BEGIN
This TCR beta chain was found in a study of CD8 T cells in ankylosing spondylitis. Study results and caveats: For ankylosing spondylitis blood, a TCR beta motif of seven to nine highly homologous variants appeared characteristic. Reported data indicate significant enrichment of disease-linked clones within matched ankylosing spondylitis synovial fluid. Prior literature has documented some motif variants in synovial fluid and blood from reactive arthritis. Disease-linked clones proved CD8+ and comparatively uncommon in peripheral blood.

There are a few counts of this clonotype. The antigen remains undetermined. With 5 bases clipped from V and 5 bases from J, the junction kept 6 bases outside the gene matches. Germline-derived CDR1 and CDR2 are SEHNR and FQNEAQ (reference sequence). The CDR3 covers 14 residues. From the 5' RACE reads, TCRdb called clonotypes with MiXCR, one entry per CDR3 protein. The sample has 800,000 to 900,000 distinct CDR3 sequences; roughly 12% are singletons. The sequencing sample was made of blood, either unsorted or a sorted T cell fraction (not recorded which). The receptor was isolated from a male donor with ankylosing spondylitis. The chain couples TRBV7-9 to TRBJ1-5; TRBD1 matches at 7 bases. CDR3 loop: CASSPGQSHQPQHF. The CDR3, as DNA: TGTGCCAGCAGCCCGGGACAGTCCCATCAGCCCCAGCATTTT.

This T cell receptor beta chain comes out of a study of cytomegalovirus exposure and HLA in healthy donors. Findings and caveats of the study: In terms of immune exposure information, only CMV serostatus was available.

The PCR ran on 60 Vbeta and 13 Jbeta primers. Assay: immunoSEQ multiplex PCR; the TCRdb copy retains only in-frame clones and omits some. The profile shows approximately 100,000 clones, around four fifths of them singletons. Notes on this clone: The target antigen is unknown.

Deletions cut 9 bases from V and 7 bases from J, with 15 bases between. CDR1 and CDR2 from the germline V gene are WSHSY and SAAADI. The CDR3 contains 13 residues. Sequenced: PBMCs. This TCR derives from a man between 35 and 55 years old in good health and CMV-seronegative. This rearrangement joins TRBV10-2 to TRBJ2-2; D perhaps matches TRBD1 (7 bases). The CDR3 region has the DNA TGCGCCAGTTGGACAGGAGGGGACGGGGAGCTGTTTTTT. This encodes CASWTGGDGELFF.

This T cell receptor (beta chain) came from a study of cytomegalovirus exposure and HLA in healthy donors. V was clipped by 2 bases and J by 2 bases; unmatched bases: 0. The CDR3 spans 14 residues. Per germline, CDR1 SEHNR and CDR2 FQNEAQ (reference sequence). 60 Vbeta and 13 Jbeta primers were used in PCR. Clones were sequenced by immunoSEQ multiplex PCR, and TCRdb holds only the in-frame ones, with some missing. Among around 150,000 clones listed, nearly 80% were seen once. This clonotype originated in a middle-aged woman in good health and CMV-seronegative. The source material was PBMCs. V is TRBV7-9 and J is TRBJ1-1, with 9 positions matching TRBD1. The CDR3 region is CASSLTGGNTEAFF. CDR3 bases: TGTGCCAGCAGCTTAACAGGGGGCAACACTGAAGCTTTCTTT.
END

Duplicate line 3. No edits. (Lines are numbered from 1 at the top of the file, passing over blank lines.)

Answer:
This T cell receptor beta chain comes out of a study of cytomegalovirus exposure and HLA in healthy donors. Findings and caveats of the study: In terms of immune exposure information, only CMV serostatus was available.